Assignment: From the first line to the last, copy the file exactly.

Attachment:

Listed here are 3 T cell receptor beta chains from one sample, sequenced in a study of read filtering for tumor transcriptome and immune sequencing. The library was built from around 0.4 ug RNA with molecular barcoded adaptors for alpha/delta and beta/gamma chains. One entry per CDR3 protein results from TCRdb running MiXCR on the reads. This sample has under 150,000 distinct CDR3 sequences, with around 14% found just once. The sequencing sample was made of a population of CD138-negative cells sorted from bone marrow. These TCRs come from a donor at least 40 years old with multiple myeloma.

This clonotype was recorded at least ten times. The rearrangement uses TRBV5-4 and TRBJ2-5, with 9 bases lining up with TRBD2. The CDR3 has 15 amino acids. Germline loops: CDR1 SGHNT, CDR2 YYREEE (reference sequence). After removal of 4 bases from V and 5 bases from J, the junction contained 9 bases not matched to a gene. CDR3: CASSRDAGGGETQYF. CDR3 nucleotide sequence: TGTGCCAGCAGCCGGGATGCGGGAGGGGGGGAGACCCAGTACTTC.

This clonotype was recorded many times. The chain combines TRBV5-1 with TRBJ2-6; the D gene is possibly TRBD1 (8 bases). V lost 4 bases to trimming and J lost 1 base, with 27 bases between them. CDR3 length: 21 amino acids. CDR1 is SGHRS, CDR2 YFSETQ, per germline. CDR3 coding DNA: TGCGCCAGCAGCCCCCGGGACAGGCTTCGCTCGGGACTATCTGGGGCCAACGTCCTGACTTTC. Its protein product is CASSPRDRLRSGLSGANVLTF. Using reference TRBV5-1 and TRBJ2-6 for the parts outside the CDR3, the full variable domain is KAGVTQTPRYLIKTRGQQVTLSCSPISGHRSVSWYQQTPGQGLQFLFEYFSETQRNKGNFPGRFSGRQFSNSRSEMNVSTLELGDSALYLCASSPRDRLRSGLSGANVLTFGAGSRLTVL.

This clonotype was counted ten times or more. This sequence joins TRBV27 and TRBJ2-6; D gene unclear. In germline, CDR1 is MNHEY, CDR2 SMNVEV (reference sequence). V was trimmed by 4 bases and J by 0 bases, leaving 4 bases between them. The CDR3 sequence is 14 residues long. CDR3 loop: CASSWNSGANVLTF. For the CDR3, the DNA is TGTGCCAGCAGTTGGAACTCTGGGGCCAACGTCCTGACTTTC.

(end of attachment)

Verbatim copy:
Listed here are 3 T cell receptor beta chains from one sample, sequenced in a study of read filtering for tumor transcriptome and immune sequencing. The library was built from around 0.4 ug RNA with molecular barcoded adaptors for alpha/delta and beta/gamma chains. One entry per CDR3 protein results from TCRdb running MiXCR on the reads. This sample has under 150,000 distinct CDR3 sequences, with around 14% found just once. The sequencing sample was made of a population of CD138-negative cells sorted from bone marrow. These TCRs come from a donor at least 40 years old with multiple myeloma.

This clonotype was recorded at least ten times. The rearrangement uses TRBV5-4 and TRBJ2-5, with 9 bases lining up with TRBD2. The CDR3 has 15 amino acids. Germline loops: CDR1 SGHNT, CDR2 YYREEE (reference sequence). After removal of 4 bases from V and 5 bases from J, the junction contained 9 bases not matched to a gene. CDR3: CASSRDAGGGETQYF. CDR3 nucleotide sequence: TGTGCCAGCAGCCGGGATGCGGGAGGGGGGGAGACCCAGTACTTC.

This clonotype was recorded many times. The chain combines TRBV5-1 with TRBJ2-6; the D gene is possibly TRBD1 (8 bases). V lost 4 bases to trimming and J lost 1 base, with 27 bases between them. CDR3 length: 21 amino acids. CDR1 is SGHRS, CDR2 YFSETQ, per germline. CDR3 coding DNA: TGCGCCAGCAGCCCCCGGGACAGGCTTCGCTCGGGACTATCTGGGGCCAACGTCCTGACTTTC. Its protein product is CASSPRDRLRSGLSGANVLTF. Using reference TRBV5-1 and TRBJ2-6 for the parts outside the CDR3, the full variable domain is KAGVTQTPRYLIKTRGQQVTLSCSPISGHRSVSWYQQTPGQGLQFLFEYFSETQRNKGNFPGRFSGRQFSNSRSEMNVSTLELGDSALYLCASSPRDRLRSGLSGANVLTFGAGSRLTVL.

This clonotype was counted ten times or more. This sequence joins TRBV27 and TRBJ2-6; D gene unclear. In germline, CDR1 is MNHEY, CDR2 SMNVEV (reference sequence). V was trimmed by 4 bases and J by 0 bases, leaving 4 bases between them. The CDR3 sequence is 14 residues long. CDR3 loop: CASSWNSGANVLTF. For the CDR3, the DNA is TGTGCCAGCAGTTGGAACTCTGGGGCCAACGTCCTGACTTTC.